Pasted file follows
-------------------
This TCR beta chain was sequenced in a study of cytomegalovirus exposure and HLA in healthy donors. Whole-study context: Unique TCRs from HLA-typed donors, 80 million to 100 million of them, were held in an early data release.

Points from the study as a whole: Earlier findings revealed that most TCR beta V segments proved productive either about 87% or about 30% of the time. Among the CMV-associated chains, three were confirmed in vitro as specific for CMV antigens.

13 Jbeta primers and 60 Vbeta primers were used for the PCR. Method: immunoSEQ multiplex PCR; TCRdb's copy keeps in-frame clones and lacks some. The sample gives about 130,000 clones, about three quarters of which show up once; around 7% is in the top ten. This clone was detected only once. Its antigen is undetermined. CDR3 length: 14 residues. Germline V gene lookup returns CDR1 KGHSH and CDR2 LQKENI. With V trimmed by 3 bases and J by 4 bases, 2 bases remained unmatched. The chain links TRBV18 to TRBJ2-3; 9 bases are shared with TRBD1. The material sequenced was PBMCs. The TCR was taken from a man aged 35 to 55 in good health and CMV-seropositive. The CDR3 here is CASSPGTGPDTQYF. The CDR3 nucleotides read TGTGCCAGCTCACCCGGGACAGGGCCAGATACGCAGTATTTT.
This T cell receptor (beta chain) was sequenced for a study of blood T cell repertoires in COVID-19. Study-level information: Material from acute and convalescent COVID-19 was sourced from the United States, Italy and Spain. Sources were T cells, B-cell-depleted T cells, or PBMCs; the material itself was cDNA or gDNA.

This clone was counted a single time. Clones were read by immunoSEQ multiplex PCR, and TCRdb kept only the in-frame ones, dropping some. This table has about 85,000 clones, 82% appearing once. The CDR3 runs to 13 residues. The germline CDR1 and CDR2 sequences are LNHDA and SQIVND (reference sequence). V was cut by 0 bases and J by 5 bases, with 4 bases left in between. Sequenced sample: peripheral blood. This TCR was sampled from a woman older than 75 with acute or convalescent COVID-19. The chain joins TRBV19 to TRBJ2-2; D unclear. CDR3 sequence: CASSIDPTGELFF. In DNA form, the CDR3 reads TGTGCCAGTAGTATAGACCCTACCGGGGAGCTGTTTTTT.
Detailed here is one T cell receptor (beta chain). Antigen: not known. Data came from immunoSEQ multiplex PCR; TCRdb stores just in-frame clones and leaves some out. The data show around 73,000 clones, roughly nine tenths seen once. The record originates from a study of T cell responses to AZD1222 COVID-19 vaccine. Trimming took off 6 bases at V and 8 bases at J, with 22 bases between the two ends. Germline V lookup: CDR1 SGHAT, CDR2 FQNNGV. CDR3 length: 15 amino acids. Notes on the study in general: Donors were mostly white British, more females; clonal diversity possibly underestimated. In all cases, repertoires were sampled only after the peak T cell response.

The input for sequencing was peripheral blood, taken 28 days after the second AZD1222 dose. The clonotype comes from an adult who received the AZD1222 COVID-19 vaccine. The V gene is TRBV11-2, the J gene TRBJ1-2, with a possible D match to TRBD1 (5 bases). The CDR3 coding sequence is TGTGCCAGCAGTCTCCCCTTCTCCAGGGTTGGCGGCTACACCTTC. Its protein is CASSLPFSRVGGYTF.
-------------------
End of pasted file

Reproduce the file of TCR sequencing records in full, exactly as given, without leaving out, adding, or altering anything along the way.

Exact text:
This TCR beta chain was sequenced in a study of cytomegalovirus exposure and HLA in healthy donors. Whole-study context: Unique TCRs from HLA-typed donors, 80 million to 100 million of them, were held in an early data release.

Points from the study as a whole: Earlier findings revealed that most TCR beta V segments proved productive either about 87% or about 30% of the time. Among the CMV-associated chains, three were confirmed in vitro as specific for CMV antigens.

13 Jbeta primers and 60 Vbeta primers were used for the PCR. Method: immunoSEQ multiplex PCR; TCRdb's copy keeps in-frame clones and lacks some. The sample gives about 130,000 clones, about three quarters of which show up once; around 7% is in the top ten. This clone was detected only once. Its antigen is undetermined. CDR3 length: 14 residues. Germline V gene lookup returns CDR1 KGHSH and CDR2 LQKENI. With V trimmed by 3 bases and J by 4 bases, 2 bases remained unmatched. The chain links TRBV18 to TRBJ2-3; 9 bases are shared with TRBD1. The material sequenced was PBMCs. The TCR was taken from a man aged 35 to 55 in good health and CMV-seropositive. The CDR3 here is CASSPGTGPDTQYF. The CDR3 nucleotides read TGTGCCAGCTCACCCGGGACAGGGCCAGATACGCAGTATTTT.
This T cell receptor (beta chain) was sequenced for a study of blood T cell repertoires in COVID-19. Study-level information: Material from acute and convalescent COVID-19 was sourced from the United States, Italy and Spain. Sources were T cells, B-cell-depleted T cells, or PBMCs; the material itself was cDNA or gDNA.

This clone was counted a single time. Clones were read by immunoSEQ multiplex PCR, and TCRdb kept only the in-frame ones, dropping some. This table has about 85,000 clones, 82% appearing once. The CDR3 runs to 13 residues. The germline CDR1 and CDR2 sequences are LNHDA and SQIVND (reference sequence). V was cut by 0 bases and J by 5 bases, with 4 bases left in between. Sequenced sample: peripheral blood. This TCR was sampled from a woman older than 75 with acute or convalescent COVID-19. The chain joins TRBV19 to TRBJ2-2; D unclear. CDR3 sequence: CASSIDPTGELFF. In DNA form, the CDR3 reads TGTGCCAGTAGTATAGACCCTACCGGGGAGCTGTTTTTT.
Detailed here is one T cell receptor (beta chain). Antigen: not known. Data came from immunoSEQ multiplex PCR; TCRdb stores just in-frame clones and leaves some out. The data show around 73,000 clones, roughly nine tenths seen once. The record originates from a study of T cell responses to AZD1222 COVID-19 vaccine. Trimming took off 6 bases at V and 8 bases at J, with 22 bases between the two ends. Germline V lookup: CDR1 SGHAT, CDR2 FQNNGV. CDR3 length: 15 amino acids. Notes on the study in general: Donors were mostly white British, more females; clonal diversity possibly underestimated. In all cases, repertoires were sampled only after the peak T cell response.

The input for sequencing was peripheral blood, taken 28 days after the second AZD1222 dose. The clonotype comes from an adult who received the AZD1222 COVID-19 vaccine. The V gene is TRBV11-2, the J gene TRBJ1-2, with a possible D match to TRBD1 (5 bases). The CDR3 coding sequence is TGTGCCAGCAGTCTCCCCTTCTCCAGGGTTGGCGGCTACACCTTC. Its protein is CASSLPFSRVGGYTF.